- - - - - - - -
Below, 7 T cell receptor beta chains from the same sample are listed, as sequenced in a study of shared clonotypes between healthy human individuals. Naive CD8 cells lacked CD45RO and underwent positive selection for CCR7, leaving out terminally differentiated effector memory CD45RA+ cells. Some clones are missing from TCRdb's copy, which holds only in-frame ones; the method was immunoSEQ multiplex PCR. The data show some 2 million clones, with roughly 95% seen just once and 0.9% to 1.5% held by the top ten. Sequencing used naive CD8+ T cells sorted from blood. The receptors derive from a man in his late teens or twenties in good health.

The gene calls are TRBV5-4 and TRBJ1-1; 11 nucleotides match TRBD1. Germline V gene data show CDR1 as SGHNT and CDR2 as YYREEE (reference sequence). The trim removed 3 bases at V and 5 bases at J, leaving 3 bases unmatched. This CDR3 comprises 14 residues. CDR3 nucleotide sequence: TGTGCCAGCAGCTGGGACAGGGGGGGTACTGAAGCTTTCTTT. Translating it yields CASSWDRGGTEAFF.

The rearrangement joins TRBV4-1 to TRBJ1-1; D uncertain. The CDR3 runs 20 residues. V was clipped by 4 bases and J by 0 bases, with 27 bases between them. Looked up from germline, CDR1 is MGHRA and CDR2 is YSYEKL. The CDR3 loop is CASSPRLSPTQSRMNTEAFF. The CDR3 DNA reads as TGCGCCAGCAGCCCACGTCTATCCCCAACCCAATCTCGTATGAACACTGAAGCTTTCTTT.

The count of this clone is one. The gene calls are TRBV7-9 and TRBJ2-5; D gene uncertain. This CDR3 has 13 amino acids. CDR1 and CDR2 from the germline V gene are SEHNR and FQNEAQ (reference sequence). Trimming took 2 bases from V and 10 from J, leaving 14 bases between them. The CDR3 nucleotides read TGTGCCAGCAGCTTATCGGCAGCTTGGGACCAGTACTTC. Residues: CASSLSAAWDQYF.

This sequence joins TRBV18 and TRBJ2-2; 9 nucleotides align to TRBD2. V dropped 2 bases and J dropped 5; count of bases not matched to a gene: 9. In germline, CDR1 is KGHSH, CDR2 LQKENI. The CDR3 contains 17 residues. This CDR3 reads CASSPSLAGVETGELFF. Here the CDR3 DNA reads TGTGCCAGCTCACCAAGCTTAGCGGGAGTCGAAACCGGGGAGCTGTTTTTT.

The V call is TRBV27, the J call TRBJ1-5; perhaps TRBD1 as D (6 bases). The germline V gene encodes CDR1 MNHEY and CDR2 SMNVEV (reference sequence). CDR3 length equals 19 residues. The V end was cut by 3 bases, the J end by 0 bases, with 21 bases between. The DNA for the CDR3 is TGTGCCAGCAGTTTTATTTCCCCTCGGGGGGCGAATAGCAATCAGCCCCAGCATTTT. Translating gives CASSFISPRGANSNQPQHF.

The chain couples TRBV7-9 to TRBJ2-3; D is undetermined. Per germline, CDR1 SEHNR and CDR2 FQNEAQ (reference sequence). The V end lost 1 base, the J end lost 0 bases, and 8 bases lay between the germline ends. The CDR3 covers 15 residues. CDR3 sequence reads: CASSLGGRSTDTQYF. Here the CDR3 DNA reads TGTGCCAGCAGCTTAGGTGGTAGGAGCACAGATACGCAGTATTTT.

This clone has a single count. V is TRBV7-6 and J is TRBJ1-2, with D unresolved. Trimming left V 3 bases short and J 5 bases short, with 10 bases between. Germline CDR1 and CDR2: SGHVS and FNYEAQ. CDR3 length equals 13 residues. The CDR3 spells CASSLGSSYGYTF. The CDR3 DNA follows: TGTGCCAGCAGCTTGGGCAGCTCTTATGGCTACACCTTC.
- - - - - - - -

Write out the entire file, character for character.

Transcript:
Below, 7 T cell receptor beta chains from the same sample are listed, as sequenced in a study of shared clonotypes between healthy human individuals. Naive CD8 cells lacked CD45RO and underwent positive selection for CCR7, leaving out terminally differentiated effector memory CD45RA+ cells. Some clones are missing from TCRdb's copy, which holds only in-frame ones; the method was immunoSEQ multiplex PCR. The data show some 2 million clones, with roughly 95% seen just once and 0.9% to 1.5% held by the top ten. Sequencing used naive CD8+ T cells sorted from blood. The receptors derive from a man in his late teens or twenties in good health.

The gene calls are TRBV5-4 and TRBJ1-1; 11 nucleotides match TRBD1. Germline V gene data show CDR1 as SGHNT and CDR2 as YYREEE (reference sequence). The trim removed 3 bases at V and 5 bases at J, leaving 3 bases unmatched. This CDR3 comprises 14 residues. CDR3 nucleotide sequence: TGTGCCAGCAGCTGGGACAGGGGGGGTACTGAAGCTTTCTTT. Translating it yields CASSWDRGGTEAFF.

The rearrangement joins TRBV4-1 to TRBJ1-1; D uncertain. The CDR3 runs 20 residues. V was clipped by 4 bases and J by 0 bases, with 27 bases between them. Looked up from germline, CDR1 is MGHRA and CDR2 is YSYEKL. The CDR3 loop is CASSPRLSPTQSRMNTEAFF. The CDR3 DNA reads as TGCGCCAGCAGCCCACGTCTATCCCCAACCCAATCTCGTATGAACACTGAAGCTTTCTTT.

The count of this clone is one. The gene calls are TRBV7-9 and TRBJ2-5; D gene uncertain. This CDR3 has 13 amino acids. CDR1 and CDR2 from the germline V gene are SEHNR and FQNEAQ (reference sequence). Trimming took 2 bases from V and 10 from J, leaving 14 bases between them. The CDR3 nucleotides read TGTGCCAGCAGCTTATCGGCAGCTTGGGACCAGTACTTC. Residues: CASSLSAAWDQYF.

This sequence joins TRBV18 and TRBJ2-2; 9 nucleotides align to TRBD2. V dropped 2 bases and J dropped 5; count of bases not matched to a gene: 9. In germline, CDR1 is KGHSH, CDR2 LQKENI. The CDR3 contains 17 residues. This CDR3 reads CASSPSLAGVETGELFF. Here the CDR3 DNA reads TGTGCCAGCTCACCAAGCTTAGCGGGAGTCGAAACCGGGGAGCTGTTTTTT.

The V call is TRBV27, the J call TRBJ1-5; perhaps TRBD1 as D (6 bases). The germline V gene encodes CDR1 MNHEY and CDR2 SMNVEV (reference sequence). CDR3 length equals 19 residues. The V end was cut by 3 bases, the J end by 0 bases, with 21 bases between. The DNA for the CDR3 is TGTGCCAGCAGTTTTATTTCCCCTCGGGGGGCGAATAGCAATCAGCCCCAGCATTTT. Translating gives CASSFISPRGANSNQPQHF.

The chain couples TRBV7-9 to TRBJ2-3; D is undetermined. Per germline, CDR1 SEHNR and CDR2 FQNEAQ (reference sequence). The V end lost 1 base, the J end lost 0 bases, and 8 bases lay between the germline ends. The CDR3 covers 15 residues. CDR3 sequence reads: CASSLGGRSTDTQYF. Here the CDR3 DNA reads TGTGCCAGCAGCTTAGGTGGTAGGAGCACAGATACGCAGTATTTT.

This clone has a single count. V is TRBV7-6 and J is TRBJ1-2, with D unresolved. Trimming left V 3 bases short and J 5 bases short, with 10 bases between. Germline CDR1 and CDR2: SGHVS and FNYEAQ. CDR3 length equals 13 residues. The CDR3 spells CASSLGSSYGYTF. The CDR3 DNA follows: TGTGCCAGCAGCTTGGGCAGCTCTTATGGCTACACCTTC.